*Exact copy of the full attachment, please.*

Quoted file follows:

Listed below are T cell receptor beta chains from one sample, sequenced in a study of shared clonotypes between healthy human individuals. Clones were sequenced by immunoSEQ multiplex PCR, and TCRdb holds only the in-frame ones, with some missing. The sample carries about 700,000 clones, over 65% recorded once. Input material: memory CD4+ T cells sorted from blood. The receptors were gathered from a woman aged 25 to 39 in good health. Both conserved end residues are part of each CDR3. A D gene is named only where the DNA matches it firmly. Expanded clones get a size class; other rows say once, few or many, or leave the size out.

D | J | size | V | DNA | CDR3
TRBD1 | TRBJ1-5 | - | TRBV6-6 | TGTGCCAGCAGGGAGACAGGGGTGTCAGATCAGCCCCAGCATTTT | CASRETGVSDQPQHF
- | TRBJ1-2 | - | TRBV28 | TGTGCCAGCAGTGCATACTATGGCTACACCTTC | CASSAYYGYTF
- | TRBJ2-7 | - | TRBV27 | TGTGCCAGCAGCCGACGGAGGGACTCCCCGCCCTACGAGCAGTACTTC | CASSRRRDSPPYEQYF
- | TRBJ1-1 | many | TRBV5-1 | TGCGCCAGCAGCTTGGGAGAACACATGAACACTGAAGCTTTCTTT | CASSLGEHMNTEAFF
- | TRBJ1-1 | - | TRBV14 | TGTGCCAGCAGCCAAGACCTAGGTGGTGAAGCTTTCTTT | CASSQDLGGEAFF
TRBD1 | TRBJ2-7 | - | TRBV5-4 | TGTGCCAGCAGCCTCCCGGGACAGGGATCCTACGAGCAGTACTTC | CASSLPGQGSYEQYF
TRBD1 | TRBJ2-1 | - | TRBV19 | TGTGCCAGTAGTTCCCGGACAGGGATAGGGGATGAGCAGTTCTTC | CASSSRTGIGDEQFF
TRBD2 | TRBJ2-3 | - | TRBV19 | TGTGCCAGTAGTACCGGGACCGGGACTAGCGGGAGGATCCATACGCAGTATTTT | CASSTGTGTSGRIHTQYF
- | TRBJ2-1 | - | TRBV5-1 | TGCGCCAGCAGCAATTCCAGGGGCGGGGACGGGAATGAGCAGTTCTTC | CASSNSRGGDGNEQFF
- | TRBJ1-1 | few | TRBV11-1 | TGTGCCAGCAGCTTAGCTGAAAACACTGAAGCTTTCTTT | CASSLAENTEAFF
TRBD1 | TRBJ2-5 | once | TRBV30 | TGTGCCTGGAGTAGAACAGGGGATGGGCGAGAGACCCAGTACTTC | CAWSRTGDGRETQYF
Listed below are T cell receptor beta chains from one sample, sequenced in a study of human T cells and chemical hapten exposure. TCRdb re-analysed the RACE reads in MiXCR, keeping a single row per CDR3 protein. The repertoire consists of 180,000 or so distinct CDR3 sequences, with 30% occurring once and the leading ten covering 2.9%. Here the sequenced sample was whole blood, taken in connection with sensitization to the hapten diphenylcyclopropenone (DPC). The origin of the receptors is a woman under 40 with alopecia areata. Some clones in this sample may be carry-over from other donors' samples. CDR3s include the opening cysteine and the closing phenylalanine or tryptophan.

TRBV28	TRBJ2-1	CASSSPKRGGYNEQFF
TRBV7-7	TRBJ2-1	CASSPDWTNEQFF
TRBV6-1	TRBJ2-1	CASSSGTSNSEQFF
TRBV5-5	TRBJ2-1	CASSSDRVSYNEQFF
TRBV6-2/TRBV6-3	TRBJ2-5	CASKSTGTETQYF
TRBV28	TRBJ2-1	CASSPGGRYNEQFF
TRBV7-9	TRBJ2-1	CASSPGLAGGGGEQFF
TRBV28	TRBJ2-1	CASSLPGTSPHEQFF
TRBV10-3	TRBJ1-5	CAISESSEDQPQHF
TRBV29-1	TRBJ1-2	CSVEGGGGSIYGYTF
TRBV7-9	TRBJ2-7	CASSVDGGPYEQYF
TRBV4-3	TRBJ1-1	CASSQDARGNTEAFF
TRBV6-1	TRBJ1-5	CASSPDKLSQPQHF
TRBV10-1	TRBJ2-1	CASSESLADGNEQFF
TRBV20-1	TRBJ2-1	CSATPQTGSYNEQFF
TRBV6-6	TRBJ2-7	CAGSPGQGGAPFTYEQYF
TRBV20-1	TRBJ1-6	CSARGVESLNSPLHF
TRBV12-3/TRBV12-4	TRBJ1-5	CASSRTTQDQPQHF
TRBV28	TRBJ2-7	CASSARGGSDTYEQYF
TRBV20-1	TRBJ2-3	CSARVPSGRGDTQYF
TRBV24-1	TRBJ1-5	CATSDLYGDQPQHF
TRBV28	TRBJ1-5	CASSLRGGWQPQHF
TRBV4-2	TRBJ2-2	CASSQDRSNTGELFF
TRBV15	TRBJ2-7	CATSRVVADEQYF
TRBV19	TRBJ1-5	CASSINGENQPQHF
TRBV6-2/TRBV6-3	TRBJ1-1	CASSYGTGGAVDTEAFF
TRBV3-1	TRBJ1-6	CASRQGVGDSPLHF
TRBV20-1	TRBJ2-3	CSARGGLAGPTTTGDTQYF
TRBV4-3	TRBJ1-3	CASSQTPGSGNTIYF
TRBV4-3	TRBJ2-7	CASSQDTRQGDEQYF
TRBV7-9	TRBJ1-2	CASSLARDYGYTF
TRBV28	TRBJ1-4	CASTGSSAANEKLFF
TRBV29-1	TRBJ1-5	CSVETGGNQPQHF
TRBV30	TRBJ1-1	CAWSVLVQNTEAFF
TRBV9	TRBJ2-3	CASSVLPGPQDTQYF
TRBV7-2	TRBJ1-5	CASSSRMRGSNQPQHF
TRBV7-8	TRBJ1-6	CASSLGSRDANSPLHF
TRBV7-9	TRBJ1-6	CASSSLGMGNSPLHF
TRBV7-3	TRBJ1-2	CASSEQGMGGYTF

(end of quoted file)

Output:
Listed below are T cell receptor beta chains from one sample, sequenced in a study of shared clonotypes between healthy human individuals. Clones were sequenced by immunoSEQ multiplex PCR, and TCRdb holds only the in-frame ones, with some missing. The sample carries about 700,000 clones, over 65% recorded once. Input material: memory CD4+ T cells sorted from blood. The receptors were gathered from a woman aged 25 to 39 in good health. Both conserved end residues are part of each CDR3. A D gene is named only where the DNA matches it firmly. Expanded clones get a size class; other rows say once, few or many, or leave the size out.

D | J | size | V | DNA | CDR3
TRBD1 | TRBJ1-5 | - | TRBV6-6 | TGTGCCAGCAGGGAGACAGGGGTGTCAGATCAGCCCCAGCATTTT | CASRETGVSDQPQHF
- | TRBJ1-2 | - | TRBV28 | TGTGCCAGCAGTGCATACTATGGCTACACCTTC | CASSAYYGYTF
- | TRBJ2-7 | - | TRBV27 | TGTGCCAGCAGCCGACGGAGGGACTCCCCGCCCTACGAGCAGTACTTC | CASSRRRDSPPYEQYF
- | TRBJ1-1 | many | TRBV5-1 | TGCGCCAGCAGCTTGGGAGAACACATGAACACTGAAGCTTTCTTT | CASSLGEHMNTEAFF
- | TRBJ1-1 | - | TRBV14 | TGTGCCAGCAGCCAAGACCTAGGTGGTGAAGCTTTCTTT | CASSQDLGGEAFF
TRBD1 | TRBJ2-7 | - | TRBV5-4 | TGTGCCAGCAGCCTCCCGGGACAGGGATCCTACGAGCAGTACTTC | CASSLPGQGSYEQYF
TRBD1 | TRBJ2-1 | - | TRBV19 | TGTGCCAGTAGTTCCCGGACAGGGATAGGGGATGAGCAGTTCTTC | CASSSRTGIGDEQFF
TRBD2 | TRBJ2-3 | - | TRBV19 | TGTGCCAGTAGTACCGGGACCGGGACTAGCGGGAGGATCCATACGCAGTATTTT | CASSTGTGTSGRIHTQYF
- | TRBJ2-1 | - | TRBV5-1 | TGCGCCAGCAGCAATTCCAGGGGCGGGGACGGGAATGAGCAGTTCTTC | CASSNSRGGDGNEQFF
- | TRBJ1-1 | few | TRBV11-1 | TGTGCCAGCAGCTTAGCTGAAAACACTGAAGCTTTCTTT | CASSLAENTEAFF
TRBD1 | TRBJ2-5 | once | TRBV30 | TGTGCCTGGAGTAGAACAGGGGATGGGCGAGAGACCCAGTACTTC | CAWSRTGDGRETQYF
Listed below are T cell receptor beta chains from one sample, sequenced in a study of human T cells and chemical hapten exposure. TCRdb re-analysed the RACE reads in MiXCR, keeping a single row per CDR3 protein. The repertoire consists of 180,000 or so distinct CDR3 sequences, with 30% occurring once and the leading ten covering 2.9%. Here the sequenced sample was whole blood, taken in connection with sensitization to the hapten diphenylcyclopropenone (DPC). The origin of the receptors is a woman under 40 with alopecia areata. Some clones in this sample may be carry-over from other donors' samples. CDR3s include the opening cysteine and the closing phenylalanine or tryptophan.

TRBV28	TRBJ2-1	CASSSPKRGGYNEQFF
TRBV7-7	TRBJ2-1	CASSPDWTNEQFF
TRBV6-1	TRBJ2-1	CASSSGTSNSEQFF
TRBV5-5	TRBJ2-1	CASSSDRVSYNEQFF
TRBV6-2/TRBV6-3	TRBJ2-5	CASKSTGTETQYF
TRBV28	TRBJ2-1	CASSPGGRYNEQFF
TRBV7-9	TRBJ2-1	CASSPGLAGGGGEQFF
TRBV28	TRBJ2-1	CASSLPGTSPHEQFF
TRBV10-3	TRBJ1-5	CAISESSEDQPQHF
TRBV29-1	TRBJ1-2	CSVEGGGGSIYGYTF
TRBV7-9	TRBJ2-7	CASSVDGGPYEQYF
TRBV4-3	TRBJ1-1	CASSQDARGNTEAFF
TRBV6-1	TRBJ1-5	CASSPDKLSQPQHF
TRBV10-1	TRBJ2-1	CASSESLADGNEQFF
TRBV20-1	TRBJ2-1	CSATPQTGSYNEQFF
TRBV6-6	TRBJ2-7	CAGSPGQGGAPFTYEQYF
TRBV20-1	TRBJ1-6	CSARGVESLNSPLHF
TRBV12-3/TRBV12-4	TRBJ1-5	CASSRTTQDQPQHF
TRBV28	TRBJ2-7	CASSARGGSDTYEQYF
TRBV20-1	TRBJ2-3	CSARVPSGRGDTQYF
TRBV24-1	TRBJ1-5	CATSDLYGDQPQHF
TRBV28	TRBJ1-5	CASSLRGGWQPQHF
TRBV4-2	TRBJ2-2	CASSQDRSNTGELFF
TRBV15	TRBJ2-7	CATSRVVADEQYF
TRBV19	TRBJ1-5	CASSINGENQPQHF
TRBV6-2/TRBV6-3	TRBJ1-1	CASSYGTGGAVDTEAFF
TRBV3-1	TRBJ1-6	CASRQGVGDSPLHF
TRBV20-1	TRBJ2-3	CSARGGLAGPTTTGDTQYF
TRBV4-3	TRBJ1-3	CASSQTPGSGNTIYF
TRBV4-3	TRBJ2-7	CASSQDTRQGDEQYF
TRBV7-9	TRBJ1-2	CASSLARDYGYTF
TRBV28	TRBJ1-4	CASTGSSAANEKLFF
TRBV29-1	TRBJ1-5	CSVETGGNQPQHF
TRBV30	TRBJ1-1	CAWSVLVQNTEAFF
TRBV9	TRBJ2-3	CASSVLPGPQDTQYF
TRBV7-2	TRBJ1-5	CASSSRMRGSNQPQHF
TRBV7-8	TRBJ1-6	CASSLGSRDANSPLHF
TRBV7-9	TRBJ1-6	CASSSLGMGNSPLHF
TRBV7-3	TRBJ1-2	CASSEQGMGGYTF